This is to all those archery coaches out there, parents included who want their young archer to have success in making their first shots. Being close enough to hitting the target, or perhaps even the bulls-eye means that the target needs to be at whatever safe distance is necessary for the arrow to hit its mark. Depending on the archer, the equipment and the target, a commonly used distance of 15 feet or 5 yards may in fact be posing a danger to the shooter and others on the range.
A close call! - Last night on the archery range, one of our young shooters shot a 10 pound draw weight bow, into a commonly used archery target rated for bows and target arrows up to 40 pound draw weight. The arrow bounced out. It didn't just bounce and fall, it bounced with such force that it came all the way back to the shooting line and was caught by an instructor over the heads of other shooters and spectators! If that arrow would have struck someone, it wouldn't have killed them, but it could have certainly penetrated the skin or other soft tissue.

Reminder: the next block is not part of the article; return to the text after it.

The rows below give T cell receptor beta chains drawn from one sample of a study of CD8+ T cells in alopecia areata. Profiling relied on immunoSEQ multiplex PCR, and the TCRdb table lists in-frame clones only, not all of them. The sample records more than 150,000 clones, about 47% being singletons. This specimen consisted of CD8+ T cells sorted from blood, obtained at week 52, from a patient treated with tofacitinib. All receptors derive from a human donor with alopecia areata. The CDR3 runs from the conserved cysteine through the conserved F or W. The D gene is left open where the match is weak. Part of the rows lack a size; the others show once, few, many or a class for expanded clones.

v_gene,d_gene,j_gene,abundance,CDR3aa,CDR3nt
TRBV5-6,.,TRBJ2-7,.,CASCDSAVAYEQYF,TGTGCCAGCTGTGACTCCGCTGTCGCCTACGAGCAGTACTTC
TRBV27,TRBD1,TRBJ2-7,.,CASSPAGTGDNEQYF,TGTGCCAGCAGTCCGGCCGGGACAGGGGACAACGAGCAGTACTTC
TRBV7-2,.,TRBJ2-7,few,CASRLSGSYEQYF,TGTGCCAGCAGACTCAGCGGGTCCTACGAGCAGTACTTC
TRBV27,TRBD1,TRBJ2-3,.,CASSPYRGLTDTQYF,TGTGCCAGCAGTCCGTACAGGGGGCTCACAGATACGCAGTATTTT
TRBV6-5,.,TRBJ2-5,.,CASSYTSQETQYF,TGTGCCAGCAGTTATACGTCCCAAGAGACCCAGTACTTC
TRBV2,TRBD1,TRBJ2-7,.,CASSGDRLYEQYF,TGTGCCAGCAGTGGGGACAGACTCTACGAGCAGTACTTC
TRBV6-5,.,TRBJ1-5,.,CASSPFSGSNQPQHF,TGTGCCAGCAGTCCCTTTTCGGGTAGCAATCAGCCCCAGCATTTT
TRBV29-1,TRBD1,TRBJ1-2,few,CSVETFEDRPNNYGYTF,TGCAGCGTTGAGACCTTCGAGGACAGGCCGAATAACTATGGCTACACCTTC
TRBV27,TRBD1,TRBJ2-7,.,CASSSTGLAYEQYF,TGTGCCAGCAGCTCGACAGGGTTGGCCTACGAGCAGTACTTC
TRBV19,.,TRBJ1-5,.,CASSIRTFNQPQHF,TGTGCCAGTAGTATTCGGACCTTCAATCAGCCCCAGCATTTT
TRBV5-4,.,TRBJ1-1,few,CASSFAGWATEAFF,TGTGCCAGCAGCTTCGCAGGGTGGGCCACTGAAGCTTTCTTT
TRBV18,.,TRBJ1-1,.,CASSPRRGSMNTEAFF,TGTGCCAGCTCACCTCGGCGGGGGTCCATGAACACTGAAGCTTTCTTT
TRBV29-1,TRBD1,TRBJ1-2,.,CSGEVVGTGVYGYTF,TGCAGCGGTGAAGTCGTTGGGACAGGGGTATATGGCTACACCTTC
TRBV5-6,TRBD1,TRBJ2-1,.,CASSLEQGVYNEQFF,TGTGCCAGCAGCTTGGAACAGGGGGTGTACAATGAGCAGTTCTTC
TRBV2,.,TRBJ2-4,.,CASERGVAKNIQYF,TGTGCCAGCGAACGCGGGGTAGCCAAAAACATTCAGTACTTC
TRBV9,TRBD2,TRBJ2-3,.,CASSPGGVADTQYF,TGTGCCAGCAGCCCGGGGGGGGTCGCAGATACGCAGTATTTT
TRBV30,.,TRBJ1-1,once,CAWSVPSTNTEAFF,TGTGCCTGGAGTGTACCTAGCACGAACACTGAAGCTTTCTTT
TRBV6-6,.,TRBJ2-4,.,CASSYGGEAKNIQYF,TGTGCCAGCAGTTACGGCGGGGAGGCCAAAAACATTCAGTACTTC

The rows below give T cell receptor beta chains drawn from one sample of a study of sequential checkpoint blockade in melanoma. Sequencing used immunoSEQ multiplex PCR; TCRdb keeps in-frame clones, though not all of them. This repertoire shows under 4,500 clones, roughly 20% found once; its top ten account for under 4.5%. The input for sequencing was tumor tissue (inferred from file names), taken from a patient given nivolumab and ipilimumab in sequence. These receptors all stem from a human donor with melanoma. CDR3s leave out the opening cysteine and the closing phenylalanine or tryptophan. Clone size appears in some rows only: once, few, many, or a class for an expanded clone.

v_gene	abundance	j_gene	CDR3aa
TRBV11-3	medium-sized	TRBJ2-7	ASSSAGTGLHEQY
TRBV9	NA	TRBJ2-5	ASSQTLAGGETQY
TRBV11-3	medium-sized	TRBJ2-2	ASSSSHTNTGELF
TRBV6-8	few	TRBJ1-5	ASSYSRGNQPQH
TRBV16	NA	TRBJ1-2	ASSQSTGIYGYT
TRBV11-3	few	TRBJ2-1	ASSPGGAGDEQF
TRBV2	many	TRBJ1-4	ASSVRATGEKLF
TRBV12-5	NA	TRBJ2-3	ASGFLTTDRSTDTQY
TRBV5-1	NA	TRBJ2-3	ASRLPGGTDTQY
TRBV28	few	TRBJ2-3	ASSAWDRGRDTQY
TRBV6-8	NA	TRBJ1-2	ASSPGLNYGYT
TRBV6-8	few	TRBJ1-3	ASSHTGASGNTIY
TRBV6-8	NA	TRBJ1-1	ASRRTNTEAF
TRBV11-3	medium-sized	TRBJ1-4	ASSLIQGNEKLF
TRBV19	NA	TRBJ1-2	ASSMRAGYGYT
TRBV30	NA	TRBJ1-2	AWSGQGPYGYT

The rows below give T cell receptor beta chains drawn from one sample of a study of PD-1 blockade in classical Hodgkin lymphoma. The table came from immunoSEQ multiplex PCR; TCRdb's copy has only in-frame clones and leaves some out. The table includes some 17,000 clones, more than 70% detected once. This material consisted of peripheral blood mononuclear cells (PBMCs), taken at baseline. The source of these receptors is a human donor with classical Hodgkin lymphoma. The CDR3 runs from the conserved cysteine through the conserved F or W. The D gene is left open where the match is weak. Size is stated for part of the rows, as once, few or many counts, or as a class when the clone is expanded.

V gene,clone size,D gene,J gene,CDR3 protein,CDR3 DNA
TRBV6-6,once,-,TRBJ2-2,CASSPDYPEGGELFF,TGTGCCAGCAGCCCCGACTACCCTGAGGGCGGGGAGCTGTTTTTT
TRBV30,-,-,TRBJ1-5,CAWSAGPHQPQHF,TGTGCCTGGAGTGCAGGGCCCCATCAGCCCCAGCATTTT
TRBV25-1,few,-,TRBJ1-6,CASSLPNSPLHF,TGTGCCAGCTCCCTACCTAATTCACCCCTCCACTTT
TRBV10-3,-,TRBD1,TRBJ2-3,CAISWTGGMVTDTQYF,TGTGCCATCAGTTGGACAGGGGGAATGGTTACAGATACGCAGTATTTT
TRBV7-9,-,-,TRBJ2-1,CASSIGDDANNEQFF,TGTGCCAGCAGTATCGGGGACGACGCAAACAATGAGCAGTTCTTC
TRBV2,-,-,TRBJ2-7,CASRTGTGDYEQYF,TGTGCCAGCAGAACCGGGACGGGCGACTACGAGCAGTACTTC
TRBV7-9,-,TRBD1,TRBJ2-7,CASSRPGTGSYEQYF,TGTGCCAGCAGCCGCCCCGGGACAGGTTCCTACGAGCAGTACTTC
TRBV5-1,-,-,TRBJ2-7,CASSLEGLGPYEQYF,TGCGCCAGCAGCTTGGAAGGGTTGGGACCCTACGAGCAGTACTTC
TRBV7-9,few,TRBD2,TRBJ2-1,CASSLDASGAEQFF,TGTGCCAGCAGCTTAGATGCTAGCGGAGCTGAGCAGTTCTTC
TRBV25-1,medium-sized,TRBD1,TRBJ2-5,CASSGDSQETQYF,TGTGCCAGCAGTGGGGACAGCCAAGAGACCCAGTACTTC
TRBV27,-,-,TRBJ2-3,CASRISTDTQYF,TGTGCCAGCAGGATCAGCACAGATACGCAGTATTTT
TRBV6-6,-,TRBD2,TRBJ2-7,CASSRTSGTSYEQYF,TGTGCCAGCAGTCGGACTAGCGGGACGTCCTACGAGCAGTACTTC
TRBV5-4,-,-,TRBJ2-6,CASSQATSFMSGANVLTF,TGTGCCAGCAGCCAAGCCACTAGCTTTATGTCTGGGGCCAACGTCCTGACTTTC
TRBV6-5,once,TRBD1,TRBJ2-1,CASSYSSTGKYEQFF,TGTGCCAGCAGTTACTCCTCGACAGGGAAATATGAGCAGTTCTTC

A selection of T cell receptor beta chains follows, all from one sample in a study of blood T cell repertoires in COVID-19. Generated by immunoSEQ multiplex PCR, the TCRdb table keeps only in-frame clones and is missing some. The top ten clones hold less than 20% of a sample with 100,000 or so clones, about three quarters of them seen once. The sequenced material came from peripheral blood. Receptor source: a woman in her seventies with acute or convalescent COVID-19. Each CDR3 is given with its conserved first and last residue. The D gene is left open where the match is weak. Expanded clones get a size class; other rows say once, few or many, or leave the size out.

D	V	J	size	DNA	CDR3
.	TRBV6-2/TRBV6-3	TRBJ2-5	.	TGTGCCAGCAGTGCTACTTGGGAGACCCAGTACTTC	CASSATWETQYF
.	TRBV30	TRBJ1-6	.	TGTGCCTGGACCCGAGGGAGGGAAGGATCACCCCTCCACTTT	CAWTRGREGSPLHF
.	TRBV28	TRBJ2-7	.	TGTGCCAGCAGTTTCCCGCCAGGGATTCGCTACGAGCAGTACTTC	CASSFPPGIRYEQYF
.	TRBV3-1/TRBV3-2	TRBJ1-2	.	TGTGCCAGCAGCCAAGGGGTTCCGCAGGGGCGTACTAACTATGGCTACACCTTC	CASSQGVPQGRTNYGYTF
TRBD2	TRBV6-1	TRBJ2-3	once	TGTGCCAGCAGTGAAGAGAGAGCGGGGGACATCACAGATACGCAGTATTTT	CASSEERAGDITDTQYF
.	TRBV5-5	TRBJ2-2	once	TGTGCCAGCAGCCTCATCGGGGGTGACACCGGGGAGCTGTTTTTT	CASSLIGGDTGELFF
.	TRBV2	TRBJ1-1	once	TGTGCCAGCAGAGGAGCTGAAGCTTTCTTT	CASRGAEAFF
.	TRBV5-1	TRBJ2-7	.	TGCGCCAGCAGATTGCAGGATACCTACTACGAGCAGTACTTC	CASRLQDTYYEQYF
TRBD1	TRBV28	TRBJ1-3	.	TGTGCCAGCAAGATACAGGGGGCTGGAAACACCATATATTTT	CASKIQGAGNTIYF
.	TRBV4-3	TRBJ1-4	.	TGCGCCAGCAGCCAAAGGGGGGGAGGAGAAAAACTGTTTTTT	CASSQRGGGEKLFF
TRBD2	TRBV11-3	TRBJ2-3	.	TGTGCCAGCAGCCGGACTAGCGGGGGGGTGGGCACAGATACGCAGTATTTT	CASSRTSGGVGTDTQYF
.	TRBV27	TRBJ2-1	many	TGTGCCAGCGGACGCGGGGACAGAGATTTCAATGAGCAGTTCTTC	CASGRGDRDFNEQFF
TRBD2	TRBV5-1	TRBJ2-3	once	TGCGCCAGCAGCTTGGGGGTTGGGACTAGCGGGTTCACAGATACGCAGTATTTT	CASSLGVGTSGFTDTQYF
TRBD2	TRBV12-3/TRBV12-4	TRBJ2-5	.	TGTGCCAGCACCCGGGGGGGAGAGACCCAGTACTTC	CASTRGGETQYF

The target that was being used was too dense for the arrows being shot, and was made of closed cell foam, which is common in the industry. A much safer choice in this circumstance would have been a target made of open cell foam. For those who do not know the difference, open cell foam is commonly seen in the white $2 insulated coolers, and closed cell foam is used in camping mattress pads and door insulation.
|Gavin W. proud of his first shot!|
In a well rounded archery program the equipment will match the skill levels of the students. Having both open and closed cell targets, and alternative bag targets will allow for shooters with light and heavy equipment, at different skill levels have a safe and rewarding experience.